This Electric Dipstick Zaps the Pollutants Out of Water

Felice Frankel
Felice Frankel

There’s no such thing as too many good ideas when it comes to making more clean water for our thirsty planet. The latest: a customizable electric filtration device that zaps contaminants clear out of the water. The device’s creators describe it in the journal Energy and Environmental Science.

There are currently three basic types of water filtration processes: membrane filtration, like the type in your water pitcher; electrodialysis; and capacitive deionization. All three methods work quite well, but the first option is expensive and can’t catch small amounts of contamination, and the latter two require lots of electricity to run—all significant obstacles in impoverished regions where resources are already scarce.

So a group of chemical engineers from the U.S. and Germany teamed up to make something better. Their solution is surprisingly simple: a set of electrically charged dipsticks that can target pesticides, chemical waste, and even prescription drugs.

Each dipstick is an electrode coated with what are called Faradaic materials. The coatings can be treated to make them either positively or negatively charged, and to resonate with—and thus zap—specific molecules.


Melanie Gonick/MIT

To test the dipsticks, the researchers immersed them in water contaminated with very low doses of ibuprofen and different types of pesticide. The setup worked beautifully, targeting and eliminating pollutant molecules even at levels as low as a few parts per million.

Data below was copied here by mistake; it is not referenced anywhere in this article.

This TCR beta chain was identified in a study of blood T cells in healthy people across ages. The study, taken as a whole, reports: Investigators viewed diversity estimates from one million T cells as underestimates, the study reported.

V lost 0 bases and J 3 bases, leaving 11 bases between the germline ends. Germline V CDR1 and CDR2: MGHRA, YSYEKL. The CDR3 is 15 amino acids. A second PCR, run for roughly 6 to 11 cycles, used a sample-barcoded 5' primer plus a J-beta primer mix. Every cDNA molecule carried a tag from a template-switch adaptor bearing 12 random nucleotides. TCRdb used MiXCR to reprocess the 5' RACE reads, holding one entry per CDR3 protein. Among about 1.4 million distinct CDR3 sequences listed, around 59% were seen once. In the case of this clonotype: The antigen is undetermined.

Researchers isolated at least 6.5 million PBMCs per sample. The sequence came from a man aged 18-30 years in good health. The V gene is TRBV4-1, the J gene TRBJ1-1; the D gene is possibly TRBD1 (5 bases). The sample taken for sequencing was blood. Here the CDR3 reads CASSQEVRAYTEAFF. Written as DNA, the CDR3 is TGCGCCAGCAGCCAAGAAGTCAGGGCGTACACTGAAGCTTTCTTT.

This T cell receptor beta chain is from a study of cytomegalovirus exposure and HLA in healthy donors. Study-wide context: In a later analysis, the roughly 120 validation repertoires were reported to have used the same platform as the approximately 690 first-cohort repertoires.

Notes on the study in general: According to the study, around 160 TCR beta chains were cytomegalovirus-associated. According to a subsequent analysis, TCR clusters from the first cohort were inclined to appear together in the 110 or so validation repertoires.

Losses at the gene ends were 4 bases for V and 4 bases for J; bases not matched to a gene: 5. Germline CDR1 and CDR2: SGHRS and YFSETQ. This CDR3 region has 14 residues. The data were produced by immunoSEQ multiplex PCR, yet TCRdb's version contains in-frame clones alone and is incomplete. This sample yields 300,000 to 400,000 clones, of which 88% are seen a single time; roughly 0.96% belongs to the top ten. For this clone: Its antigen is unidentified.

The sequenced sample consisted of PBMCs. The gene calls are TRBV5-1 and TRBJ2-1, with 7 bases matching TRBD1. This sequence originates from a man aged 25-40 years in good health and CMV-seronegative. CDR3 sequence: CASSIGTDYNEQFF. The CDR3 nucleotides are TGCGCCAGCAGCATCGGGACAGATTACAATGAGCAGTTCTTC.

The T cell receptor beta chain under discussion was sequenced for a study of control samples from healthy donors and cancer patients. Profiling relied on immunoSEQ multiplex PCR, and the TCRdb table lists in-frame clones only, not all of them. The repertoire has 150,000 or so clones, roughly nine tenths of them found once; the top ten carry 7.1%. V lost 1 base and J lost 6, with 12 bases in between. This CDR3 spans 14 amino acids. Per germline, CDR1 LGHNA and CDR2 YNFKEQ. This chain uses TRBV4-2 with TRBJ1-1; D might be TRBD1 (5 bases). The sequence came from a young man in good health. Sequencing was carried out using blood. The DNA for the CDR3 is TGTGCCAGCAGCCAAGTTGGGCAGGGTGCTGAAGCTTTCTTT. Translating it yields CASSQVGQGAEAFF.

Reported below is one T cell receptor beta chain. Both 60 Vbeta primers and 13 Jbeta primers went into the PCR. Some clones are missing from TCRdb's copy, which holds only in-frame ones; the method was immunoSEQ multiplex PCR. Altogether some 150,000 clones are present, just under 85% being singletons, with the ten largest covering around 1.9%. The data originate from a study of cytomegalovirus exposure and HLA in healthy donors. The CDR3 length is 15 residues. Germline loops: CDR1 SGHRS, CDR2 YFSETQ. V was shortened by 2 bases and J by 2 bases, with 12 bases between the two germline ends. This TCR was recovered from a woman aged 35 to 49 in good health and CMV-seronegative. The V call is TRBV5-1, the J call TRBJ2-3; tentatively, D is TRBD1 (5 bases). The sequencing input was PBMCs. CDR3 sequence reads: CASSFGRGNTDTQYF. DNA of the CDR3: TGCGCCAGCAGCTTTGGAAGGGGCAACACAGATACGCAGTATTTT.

The new technology is also incredibly energy efficient, requiring so little energy that it could easily be powered by solar panels in remote areas with no other access to electricity.

Matthew Suss of the Technion Institute of Technology was not part of the development team but calls it “highly significant.” Speaking in a statement, he said the technology “…extends the capabilities of electrochemical systems from basically nonselective toward highly selective removal of key pollutants.”

The next challenge will be scaling the device up to treat higher quantities of water outside the lab. “As with many emerging water purification techniques,” Suss added, “it must still be tested under real-world conditions and for long periods to check durability."

Turn Your LEGO Bricks Into a Drone With the Flybrix Drone Kit

Flyxbrix/FatBrain
Flyxbrix/FatBrain

Now more than ever, it’s important to have a good hobby. Of course, a lot of people—maybe even you—have been obsessed with learning TikTok dances and baking sourdough bread for the last few months, but those hobbies can wear out their welcome pretty fast. So if you or someone you love is looking for something that’s a little more intellectually stimulating, you need to check out the Flybrix LEGO drone kit from Fat Brain Toys.

What is a Flybrix LEGO Drone Kit?